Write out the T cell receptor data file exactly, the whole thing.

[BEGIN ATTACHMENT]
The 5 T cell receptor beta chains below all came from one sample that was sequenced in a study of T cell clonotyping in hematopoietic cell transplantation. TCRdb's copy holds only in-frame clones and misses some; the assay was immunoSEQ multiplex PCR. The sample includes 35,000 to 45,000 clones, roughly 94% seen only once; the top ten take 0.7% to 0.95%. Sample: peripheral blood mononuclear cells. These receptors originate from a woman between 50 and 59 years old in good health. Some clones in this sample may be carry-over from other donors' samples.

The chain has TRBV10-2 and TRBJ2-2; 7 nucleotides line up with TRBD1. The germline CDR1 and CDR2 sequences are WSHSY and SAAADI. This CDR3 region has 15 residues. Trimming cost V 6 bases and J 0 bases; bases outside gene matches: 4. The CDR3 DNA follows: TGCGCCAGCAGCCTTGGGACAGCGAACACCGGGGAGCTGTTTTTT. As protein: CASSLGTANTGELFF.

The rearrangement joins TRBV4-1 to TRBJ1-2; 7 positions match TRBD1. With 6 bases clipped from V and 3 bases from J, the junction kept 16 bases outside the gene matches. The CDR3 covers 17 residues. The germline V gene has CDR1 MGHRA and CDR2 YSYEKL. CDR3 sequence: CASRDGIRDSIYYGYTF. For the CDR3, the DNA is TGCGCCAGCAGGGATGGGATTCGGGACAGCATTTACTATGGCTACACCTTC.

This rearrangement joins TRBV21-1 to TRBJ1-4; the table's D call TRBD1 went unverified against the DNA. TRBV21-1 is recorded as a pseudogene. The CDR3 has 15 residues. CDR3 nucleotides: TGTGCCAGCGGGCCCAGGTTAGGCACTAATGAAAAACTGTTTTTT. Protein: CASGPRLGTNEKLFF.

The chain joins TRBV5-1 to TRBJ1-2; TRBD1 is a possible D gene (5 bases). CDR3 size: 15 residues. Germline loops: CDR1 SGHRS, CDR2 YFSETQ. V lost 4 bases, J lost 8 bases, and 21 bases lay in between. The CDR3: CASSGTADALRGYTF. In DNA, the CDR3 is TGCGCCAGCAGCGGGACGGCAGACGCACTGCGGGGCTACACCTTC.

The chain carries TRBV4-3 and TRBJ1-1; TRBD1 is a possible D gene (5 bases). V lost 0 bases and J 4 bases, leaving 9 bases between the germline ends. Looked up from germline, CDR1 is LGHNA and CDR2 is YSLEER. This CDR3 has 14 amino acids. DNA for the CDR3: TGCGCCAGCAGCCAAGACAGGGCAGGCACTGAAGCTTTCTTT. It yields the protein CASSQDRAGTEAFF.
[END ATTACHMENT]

The 5 T cell receptor beta chains below all came from one sample that was sequenced in a study of T cell clonotyping in hematopoietic cell transplantation. TCRdb's copy holds only in-frame clones and misses some; the assay was immunoSEQ multiplex PCR. The sample includes 35,000 to 45,000 clones, roughly 94% seen only once; the top ten take 0.7% to 0.95%. Sample: peripheral blood mononuclear cells. These receptors originate from a woman between 50 and 59 years old in good health. Some clones in this sample may be carry-over from other donors' samples.

The chain has TRBV10-2 and TRBJ2-2; 7 nucleotides line up with TRBD1. The germline CDR1 and CDR2 sequences are WSHSY and SAAADI. This CDR3 region has 15 residues. Trimming cost V 6 bases and J 0 bases; bases outside gene matches: 4. The CDR3 DNA follows: TGCGCCAGCAGCCTTGGGACAGCGAACACCGGGGAGCTGTTTTTT. As protein: CASSLGTANTGELFF.

The rearrangement joins TRBV4-1 to TRBJ1-2; 7 positions match TRBD1. With 6 bases clipped from V and 3 bases from J, the junction kept 16 bases outside the gene matches. The CDR3 covers 17 residues. The germline V gene has CDR1 MGHRA and CDR2 YSYEKL. CDR3 sequence: CASRDGIRDSIYYGYTF. For the CDR3, the DNA is TGCGCCAGCAGGGATGGGATTCGGGACAGCATTTACTATGGCTACACCTTC.

This rearrangement joins TRBV21-1 to TRBJ1-4; the table's D call TRBD1 went unverified against the DNA. TRBV21-1 is recorded as a pseudogene. The CDR3 has 15 residues. CDR3 nucleotides: TGTGCCAGCGGGCCCAGGTTAGGCACTAATGAAAAACTGTTTTTT. Protein: CASGPRLGTNEKLFF.

The chain joins TRBV5-1 to TRBJ1-2; TRBD1 is a possible D gene (5 bases). CDR3 size: 15 residues. Germline loops: CDR1 SGHRS, CDR2 YFSETQ. V lost 4 bases, J lost 8 bases, and 21 bases lay in between. The CDR3: CASSGTADALRGYTF. In DNA, the CDR3 is TGCGCCAGCAGCGGGACGGCAGACGCACTGCGGGGCTACACCTTC.

The chain carries TRBV4-3 and TRBJ1-1; TRBD1 is a possible D gene (5 bases). V lost 0 bases and J 4 bases, leaving 9 bases between the germline ends. Looked up from germline, CDR1 is LGHNA and CDR2 is YSLEER. This CDR3 has 14 amino acids. DNA for the CDR3: TGCGCCAGCAGCCAAGACAGGGCAGGCACTGAAGCTTTCTTT. It yields the protein CASSQDRAGTEAFF.